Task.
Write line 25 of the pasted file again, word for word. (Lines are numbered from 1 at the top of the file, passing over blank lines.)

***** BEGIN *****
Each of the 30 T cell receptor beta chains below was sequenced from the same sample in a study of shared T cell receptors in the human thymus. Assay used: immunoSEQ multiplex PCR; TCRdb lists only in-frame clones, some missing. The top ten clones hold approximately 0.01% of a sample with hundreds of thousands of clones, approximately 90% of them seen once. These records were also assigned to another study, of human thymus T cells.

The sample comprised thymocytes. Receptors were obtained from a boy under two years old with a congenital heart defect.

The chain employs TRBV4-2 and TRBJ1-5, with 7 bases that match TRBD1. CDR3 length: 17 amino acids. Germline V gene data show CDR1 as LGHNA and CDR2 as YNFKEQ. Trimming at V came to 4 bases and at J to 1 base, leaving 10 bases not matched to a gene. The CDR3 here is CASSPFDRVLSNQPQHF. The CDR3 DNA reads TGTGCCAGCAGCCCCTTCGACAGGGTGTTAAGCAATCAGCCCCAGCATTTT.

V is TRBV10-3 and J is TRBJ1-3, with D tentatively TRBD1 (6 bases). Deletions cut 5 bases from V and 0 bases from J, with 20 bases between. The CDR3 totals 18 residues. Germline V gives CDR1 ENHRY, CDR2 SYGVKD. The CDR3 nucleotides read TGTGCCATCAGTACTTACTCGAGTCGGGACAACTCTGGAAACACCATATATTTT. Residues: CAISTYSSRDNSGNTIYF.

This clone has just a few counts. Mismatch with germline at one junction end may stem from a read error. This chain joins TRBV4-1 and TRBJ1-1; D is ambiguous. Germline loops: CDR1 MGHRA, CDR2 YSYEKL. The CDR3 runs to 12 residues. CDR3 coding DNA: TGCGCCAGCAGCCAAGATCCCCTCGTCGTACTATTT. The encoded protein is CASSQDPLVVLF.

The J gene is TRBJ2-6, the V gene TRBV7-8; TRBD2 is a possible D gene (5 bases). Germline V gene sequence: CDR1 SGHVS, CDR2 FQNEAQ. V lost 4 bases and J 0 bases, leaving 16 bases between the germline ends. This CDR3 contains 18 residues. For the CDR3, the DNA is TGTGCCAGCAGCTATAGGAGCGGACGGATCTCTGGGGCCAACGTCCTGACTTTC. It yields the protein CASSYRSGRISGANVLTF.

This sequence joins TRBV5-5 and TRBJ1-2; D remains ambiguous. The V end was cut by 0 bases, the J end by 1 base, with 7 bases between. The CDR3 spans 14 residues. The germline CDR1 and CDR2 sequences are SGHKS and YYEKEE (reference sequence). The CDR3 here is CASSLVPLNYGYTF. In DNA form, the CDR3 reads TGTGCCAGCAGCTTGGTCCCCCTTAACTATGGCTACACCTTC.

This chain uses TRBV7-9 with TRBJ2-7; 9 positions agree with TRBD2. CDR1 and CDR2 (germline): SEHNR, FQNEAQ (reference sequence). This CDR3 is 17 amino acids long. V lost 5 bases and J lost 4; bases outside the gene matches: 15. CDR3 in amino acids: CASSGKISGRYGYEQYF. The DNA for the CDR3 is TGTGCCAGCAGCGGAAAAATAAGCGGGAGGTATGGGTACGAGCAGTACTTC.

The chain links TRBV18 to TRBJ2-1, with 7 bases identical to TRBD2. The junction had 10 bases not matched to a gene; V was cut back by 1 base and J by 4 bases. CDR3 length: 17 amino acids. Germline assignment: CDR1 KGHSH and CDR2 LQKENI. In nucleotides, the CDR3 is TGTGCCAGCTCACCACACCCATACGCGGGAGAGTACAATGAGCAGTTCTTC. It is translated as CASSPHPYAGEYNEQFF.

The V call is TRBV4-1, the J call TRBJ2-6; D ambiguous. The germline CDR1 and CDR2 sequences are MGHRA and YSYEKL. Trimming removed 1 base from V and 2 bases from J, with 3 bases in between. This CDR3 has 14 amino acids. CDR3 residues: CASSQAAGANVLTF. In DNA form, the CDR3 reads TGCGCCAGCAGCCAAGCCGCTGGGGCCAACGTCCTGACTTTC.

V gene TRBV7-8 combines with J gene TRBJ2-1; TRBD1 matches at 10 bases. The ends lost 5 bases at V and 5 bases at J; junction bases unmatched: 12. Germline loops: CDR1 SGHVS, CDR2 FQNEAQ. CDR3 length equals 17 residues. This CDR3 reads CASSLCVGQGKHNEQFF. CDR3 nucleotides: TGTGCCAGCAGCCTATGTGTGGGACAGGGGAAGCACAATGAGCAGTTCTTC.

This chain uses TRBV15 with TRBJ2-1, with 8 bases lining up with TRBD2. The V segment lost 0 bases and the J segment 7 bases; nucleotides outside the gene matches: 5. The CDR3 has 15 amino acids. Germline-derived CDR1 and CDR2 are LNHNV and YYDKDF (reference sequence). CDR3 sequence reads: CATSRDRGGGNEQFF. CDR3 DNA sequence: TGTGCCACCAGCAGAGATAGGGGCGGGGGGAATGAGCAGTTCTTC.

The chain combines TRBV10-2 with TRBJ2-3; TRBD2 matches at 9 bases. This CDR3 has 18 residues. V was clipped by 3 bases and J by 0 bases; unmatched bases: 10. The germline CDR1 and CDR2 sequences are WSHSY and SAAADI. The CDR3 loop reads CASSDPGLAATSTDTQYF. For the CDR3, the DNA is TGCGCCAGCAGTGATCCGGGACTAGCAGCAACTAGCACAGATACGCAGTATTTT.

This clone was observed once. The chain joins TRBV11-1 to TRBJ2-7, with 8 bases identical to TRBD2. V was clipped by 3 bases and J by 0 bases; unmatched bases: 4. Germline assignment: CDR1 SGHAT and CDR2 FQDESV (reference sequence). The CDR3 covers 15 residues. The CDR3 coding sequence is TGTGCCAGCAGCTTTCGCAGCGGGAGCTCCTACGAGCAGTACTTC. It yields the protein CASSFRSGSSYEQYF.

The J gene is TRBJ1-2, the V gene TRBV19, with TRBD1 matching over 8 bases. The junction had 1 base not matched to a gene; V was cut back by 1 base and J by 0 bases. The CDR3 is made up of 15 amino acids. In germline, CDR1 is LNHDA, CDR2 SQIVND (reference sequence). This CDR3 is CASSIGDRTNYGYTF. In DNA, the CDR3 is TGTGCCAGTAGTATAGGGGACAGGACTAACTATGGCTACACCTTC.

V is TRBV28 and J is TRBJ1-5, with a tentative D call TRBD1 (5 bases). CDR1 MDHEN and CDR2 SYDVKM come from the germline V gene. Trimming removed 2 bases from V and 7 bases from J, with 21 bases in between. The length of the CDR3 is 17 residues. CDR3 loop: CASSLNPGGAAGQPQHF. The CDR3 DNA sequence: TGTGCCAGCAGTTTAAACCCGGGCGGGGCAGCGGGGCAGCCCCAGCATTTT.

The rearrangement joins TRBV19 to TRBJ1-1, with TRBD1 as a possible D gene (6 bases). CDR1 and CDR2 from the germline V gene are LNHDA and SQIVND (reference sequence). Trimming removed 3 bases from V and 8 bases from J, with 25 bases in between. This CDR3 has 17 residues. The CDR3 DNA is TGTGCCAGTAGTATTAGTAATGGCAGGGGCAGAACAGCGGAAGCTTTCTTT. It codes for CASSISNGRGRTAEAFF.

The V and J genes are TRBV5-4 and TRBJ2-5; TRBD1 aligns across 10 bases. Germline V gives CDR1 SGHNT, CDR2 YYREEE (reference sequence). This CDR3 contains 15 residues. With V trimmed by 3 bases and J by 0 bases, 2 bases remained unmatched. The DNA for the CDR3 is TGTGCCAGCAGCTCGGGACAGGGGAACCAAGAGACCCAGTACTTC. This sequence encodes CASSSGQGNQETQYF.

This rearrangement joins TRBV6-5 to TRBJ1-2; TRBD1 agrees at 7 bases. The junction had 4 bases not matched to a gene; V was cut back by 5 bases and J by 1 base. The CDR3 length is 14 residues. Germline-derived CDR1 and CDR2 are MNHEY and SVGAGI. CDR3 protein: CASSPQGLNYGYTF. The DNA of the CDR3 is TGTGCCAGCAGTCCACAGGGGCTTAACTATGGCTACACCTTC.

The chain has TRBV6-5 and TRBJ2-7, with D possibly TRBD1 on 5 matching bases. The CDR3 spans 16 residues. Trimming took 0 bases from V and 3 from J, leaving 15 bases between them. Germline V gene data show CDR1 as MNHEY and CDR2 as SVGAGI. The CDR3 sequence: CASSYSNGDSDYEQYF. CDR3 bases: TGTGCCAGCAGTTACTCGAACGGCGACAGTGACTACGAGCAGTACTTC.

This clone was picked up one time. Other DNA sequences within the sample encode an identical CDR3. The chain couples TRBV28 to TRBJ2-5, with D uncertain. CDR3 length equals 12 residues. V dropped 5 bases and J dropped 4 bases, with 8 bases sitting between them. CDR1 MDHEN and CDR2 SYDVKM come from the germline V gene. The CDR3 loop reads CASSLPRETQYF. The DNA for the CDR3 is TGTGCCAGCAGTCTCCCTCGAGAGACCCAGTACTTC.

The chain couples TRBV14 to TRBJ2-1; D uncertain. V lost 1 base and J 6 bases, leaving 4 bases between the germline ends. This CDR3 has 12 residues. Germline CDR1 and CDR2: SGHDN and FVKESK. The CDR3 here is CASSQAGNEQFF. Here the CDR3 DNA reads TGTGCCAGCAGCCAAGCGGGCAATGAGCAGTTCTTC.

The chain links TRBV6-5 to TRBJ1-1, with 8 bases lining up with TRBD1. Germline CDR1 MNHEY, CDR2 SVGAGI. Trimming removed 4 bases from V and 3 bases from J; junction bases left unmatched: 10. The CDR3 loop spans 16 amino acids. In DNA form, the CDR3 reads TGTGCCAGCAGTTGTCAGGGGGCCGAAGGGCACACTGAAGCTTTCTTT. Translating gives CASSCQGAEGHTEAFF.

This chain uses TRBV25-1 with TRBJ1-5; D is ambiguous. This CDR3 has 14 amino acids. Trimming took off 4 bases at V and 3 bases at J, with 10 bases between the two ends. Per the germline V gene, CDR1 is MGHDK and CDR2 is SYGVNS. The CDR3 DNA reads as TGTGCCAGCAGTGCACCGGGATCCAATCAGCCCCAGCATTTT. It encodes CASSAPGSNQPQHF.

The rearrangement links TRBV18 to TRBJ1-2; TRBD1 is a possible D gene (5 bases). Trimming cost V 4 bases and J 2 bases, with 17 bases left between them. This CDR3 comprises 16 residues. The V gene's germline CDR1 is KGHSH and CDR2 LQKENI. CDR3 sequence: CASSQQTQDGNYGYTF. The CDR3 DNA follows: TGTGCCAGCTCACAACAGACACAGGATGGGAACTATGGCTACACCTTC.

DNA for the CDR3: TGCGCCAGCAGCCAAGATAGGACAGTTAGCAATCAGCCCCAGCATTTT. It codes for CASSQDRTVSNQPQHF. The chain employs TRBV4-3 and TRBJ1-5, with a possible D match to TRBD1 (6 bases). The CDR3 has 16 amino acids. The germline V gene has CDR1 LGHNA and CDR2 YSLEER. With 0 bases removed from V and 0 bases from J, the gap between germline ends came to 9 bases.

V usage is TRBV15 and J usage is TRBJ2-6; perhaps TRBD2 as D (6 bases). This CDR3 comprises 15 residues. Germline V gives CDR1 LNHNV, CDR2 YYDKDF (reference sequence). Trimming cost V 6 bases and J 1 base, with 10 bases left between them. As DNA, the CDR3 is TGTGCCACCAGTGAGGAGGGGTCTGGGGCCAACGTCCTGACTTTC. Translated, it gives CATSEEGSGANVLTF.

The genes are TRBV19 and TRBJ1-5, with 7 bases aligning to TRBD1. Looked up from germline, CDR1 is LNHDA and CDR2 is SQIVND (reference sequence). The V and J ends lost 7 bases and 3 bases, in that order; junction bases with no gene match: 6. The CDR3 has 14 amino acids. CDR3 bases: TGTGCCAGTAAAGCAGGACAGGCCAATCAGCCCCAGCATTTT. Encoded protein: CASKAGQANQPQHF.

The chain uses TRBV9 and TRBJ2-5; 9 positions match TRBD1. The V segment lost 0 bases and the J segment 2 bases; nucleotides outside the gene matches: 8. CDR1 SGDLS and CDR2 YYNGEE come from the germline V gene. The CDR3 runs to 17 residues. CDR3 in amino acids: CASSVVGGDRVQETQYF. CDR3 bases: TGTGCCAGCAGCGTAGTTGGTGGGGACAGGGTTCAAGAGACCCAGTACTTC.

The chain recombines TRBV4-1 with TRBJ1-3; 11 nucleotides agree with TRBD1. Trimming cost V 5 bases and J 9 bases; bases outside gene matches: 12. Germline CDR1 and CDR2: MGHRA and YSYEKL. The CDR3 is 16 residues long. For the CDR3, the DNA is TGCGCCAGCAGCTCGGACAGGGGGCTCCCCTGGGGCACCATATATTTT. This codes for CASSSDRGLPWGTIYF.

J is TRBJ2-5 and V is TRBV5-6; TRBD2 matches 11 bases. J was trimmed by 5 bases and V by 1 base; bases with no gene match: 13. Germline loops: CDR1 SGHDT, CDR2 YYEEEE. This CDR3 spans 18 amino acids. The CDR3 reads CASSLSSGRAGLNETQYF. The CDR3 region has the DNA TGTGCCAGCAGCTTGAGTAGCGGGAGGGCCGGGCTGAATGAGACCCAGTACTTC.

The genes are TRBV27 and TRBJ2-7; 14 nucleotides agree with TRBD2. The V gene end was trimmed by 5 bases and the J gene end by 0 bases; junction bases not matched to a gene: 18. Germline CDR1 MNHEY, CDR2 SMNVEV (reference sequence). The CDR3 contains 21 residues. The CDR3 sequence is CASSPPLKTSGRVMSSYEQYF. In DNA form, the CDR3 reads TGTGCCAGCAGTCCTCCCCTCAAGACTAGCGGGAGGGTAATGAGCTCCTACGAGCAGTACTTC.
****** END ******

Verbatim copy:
The rearrangement links TRBV18 to TRBJ1-2; TRBD1 is a possible D gene (5 bases). Trimming cost V 4 bases and J 2 bases, with 17 bases left between them. This CDR3 comprises 16 residues. The V gene's germline CDR1 is KGHSH and CDR2 LQKENI. CDR3 sequence: CASSQQTQDGNYGYTF. The CDR3 DNA follows: TGTGCCAGCTCACAACAGACACAGGATGGGAACTATGGCTACACCTTC.